Better Roads

August 2014

Better Roads Digital Magazine

Issue link:

Contents of this Issue


Page 9 of 35

RoadScience 8 August 2014 Better Roads In response, new-design asphalt mixes have come to the fore as stakeholders seek better-performing mixes at lower cost, say Son and Al-Qadi. These new asphalt mixes offer significant cost savings while improving structure and func- tion characteristics, including durability, friction, quietness, rutting, cracking and moisture susceptibility resistance. To evaluate field performance of these new mixes under actual traffic loading and environmental conditions, includ- ing the control mixes, pavement sections with six asphalt mixtures and various wearing surface thicknesses were con- structed. Two typical Illinois surface mixtures were selected as control mixes: a 9.5-mm NMAS coarse dense-graded mixture (F-mix) and a 12.5-mm SMA. The SMA mixture generally re- quires more durable aggregates, modified asphalt binder, and cellulose fibers, which makes it more expensive than typical dense-graded mixtures. Three fine dense-graded asphalt mixes with a 9.5-mm NMAS and one SMA with a 4.75-mm NMAS were developed for a relatively thinner wearing course. Locally available ag- gregates were employed, among them being a steel slag/fiber mix designed to provide good friction and high resistance to stripping and permanent deformation due to the use of steel slag. A blend of polypropylene and aramid fibers was added into the slag mix to improve its tensile strength, allowing placement at a relatively thinner layer thickness. A PG 70-22, SBS-modified asphalt cement was utilized, and the aggregate mix was 62.2 percent dolomite, 17.5 percent natural sand, and 20.3 percent slag. In-place field testing was performed immediately after construction and every four months up to two years. Testing at these intervals provided results for initial field performance and short-term performance for each section. The in-place field testing included onboard sound intensity measurement, laser longitudinal texture profiling, locked-wheel friction, and walking foot inclinometer (dipstick) rut measurement. Then the pavements were evaluated and scored, and using a formula, the authors converted the ranks to numbers to calcu- late the overall performance numerically from 0 to 10 (worst to best). The steel slag/fiber mix scored second highest in their performance rankings. LANDOLL DETACHABLES LANDOLL CORPORATION tXXXMBOEPMMDPN 22' to 32' Usable Deck /HQJWKVò´'HFN+HLJKW 35/55 TON DETACH 835 DETACH Call for a FREE Demo! 7H[W,1)2WRRUYLVLWZZZEHWWHUURDGVFRPLQIR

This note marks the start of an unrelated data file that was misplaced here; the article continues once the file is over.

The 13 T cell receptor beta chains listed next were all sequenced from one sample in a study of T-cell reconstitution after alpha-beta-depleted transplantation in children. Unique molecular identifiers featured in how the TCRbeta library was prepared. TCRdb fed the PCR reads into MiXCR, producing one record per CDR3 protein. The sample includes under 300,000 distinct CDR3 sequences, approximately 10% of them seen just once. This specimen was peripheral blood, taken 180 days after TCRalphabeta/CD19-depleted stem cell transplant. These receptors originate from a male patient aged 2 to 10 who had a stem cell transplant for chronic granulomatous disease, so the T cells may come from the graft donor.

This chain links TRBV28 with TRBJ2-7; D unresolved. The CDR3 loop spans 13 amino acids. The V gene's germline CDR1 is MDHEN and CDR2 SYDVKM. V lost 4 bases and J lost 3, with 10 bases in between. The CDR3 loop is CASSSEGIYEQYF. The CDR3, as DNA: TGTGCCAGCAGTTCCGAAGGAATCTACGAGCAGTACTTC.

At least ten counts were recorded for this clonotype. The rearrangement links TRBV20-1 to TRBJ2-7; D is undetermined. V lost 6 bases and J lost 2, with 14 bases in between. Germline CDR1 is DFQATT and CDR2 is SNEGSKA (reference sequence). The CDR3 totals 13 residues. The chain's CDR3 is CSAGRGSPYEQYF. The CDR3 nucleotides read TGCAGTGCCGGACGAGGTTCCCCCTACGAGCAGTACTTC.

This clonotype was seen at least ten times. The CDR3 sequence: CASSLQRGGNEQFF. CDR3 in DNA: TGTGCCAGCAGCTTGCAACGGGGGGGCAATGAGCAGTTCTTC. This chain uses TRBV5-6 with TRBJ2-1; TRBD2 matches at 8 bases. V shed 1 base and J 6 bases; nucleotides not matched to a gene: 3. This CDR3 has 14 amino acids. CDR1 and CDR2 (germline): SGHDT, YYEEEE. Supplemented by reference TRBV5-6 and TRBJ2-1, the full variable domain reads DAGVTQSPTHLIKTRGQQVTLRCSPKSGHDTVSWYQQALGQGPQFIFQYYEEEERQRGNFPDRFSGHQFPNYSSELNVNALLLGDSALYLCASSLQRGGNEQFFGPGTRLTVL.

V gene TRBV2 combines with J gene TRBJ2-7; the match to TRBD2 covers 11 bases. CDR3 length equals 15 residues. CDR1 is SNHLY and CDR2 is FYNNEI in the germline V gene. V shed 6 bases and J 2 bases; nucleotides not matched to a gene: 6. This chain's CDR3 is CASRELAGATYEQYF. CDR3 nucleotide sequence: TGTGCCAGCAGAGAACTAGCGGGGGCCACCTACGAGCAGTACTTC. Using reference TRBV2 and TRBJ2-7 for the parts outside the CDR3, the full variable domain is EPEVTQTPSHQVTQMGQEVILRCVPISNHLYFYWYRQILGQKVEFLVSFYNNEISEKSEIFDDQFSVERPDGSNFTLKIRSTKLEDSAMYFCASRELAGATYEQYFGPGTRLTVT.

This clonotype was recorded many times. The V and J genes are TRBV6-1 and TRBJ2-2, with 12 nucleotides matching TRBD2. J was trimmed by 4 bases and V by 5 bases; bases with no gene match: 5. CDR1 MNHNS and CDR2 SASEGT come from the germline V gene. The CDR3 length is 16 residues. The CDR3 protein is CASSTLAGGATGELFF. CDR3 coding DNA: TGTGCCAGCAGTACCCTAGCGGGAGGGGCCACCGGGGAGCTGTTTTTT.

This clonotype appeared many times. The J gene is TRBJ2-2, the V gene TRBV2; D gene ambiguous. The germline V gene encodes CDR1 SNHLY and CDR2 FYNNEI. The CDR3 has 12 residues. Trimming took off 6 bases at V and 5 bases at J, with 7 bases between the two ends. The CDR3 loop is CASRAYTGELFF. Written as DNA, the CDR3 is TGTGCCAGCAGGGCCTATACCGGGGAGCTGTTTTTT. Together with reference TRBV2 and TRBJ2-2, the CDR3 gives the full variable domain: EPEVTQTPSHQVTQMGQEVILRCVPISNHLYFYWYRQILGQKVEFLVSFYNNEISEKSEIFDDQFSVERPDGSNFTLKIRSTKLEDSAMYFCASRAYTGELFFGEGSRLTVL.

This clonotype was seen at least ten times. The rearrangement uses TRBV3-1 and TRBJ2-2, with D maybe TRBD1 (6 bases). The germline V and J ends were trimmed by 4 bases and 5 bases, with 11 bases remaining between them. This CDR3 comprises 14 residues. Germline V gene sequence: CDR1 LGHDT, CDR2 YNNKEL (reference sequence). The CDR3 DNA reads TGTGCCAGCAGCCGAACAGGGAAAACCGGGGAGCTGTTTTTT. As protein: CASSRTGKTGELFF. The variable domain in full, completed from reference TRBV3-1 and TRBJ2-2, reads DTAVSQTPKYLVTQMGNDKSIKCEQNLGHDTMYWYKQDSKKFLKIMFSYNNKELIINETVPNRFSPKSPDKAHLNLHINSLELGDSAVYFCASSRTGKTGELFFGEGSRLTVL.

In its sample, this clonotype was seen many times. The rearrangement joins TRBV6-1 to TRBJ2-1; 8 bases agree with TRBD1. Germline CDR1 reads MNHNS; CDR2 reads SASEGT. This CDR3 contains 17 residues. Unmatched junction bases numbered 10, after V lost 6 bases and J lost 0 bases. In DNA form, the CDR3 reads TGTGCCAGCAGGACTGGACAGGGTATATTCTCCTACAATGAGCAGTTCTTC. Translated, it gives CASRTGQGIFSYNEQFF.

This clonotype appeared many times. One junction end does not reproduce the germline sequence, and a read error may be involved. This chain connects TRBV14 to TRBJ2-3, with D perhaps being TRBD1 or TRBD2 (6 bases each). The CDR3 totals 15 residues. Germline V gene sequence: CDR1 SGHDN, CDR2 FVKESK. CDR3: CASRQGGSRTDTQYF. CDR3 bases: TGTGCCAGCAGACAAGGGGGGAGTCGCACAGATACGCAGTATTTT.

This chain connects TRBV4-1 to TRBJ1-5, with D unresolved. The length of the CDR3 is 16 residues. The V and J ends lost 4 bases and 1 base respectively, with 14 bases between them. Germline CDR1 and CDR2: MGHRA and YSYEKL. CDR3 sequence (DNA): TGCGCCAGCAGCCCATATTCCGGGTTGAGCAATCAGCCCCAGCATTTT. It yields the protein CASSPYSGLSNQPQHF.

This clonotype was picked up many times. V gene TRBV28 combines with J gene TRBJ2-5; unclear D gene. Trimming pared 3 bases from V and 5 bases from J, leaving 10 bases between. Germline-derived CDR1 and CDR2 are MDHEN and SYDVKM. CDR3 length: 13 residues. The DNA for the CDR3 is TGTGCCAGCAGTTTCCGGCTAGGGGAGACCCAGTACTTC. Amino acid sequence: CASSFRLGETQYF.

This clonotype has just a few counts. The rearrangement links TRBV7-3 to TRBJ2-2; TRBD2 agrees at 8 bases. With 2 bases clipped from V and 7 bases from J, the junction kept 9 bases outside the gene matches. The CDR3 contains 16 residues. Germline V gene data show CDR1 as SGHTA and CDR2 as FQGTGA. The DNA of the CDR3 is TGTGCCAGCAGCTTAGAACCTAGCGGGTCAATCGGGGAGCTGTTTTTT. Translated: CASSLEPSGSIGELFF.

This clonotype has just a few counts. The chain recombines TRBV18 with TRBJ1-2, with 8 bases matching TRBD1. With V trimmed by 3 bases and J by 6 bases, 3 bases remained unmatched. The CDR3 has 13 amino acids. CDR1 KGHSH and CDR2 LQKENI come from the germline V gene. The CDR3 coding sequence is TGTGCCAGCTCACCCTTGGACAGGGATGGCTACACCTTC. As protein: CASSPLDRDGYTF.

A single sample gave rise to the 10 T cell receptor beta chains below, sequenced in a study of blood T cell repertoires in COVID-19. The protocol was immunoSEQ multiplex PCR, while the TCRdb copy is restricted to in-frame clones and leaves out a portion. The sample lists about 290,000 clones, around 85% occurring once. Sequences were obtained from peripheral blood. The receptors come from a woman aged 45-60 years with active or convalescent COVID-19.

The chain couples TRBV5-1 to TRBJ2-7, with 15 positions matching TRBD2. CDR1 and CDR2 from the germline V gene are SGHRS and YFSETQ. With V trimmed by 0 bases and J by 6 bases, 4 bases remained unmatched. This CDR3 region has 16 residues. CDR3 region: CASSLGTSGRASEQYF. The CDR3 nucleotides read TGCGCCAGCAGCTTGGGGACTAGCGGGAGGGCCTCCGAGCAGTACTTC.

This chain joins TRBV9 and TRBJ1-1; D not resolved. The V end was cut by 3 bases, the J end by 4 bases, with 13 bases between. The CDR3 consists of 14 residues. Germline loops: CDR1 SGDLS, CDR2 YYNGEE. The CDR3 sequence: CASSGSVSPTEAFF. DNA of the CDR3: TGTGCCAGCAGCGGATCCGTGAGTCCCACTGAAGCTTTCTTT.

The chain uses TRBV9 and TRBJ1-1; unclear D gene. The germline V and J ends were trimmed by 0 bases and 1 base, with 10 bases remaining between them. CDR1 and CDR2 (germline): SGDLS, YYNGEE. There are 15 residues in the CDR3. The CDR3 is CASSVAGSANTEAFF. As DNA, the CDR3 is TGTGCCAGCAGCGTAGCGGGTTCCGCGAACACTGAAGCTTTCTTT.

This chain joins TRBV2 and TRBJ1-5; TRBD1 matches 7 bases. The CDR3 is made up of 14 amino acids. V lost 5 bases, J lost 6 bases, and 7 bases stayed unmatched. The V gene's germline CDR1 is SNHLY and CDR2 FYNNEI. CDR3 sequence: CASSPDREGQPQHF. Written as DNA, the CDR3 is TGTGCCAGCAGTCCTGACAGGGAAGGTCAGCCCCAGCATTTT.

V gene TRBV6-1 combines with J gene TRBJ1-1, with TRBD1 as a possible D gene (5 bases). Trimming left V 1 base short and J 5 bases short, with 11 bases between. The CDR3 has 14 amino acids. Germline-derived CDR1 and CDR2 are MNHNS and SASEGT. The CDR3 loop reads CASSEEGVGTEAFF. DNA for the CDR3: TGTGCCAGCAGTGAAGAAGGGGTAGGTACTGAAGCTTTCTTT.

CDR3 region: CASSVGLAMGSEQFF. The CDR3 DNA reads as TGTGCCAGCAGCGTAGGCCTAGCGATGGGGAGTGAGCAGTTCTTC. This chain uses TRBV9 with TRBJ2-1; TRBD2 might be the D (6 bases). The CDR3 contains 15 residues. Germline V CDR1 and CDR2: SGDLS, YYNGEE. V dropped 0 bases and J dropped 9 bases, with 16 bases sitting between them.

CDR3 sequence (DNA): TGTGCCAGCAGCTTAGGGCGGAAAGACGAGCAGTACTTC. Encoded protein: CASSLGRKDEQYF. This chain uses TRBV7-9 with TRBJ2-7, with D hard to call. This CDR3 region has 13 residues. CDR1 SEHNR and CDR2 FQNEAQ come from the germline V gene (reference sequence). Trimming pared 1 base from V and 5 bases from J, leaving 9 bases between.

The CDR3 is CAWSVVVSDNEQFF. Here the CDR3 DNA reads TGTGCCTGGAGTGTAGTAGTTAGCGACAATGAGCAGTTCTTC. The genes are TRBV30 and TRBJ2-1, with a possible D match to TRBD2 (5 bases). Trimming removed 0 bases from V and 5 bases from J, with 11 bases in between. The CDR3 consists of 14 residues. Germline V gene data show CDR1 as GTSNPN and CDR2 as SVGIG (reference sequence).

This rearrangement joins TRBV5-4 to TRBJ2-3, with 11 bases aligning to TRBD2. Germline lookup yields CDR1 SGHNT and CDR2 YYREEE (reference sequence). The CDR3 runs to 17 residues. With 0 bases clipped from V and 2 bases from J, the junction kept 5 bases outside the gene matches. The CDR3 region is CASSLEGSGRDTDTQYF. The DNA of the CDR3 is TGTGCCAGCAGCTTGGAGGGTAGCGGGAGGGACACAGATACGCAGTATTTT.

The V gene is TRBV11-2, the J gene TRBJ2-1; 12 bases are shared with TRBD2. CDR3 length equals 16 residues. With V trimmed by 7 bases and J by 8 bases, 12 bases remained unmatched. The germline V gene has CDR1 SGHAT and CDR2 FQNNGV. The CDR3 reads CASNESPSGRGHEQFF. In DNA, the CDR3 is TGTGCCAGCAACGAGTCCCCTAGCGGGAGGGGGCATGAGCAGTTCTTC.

Articles in this issue

Links on this page

Archives of this issue

view archives of Better Roads - August 2014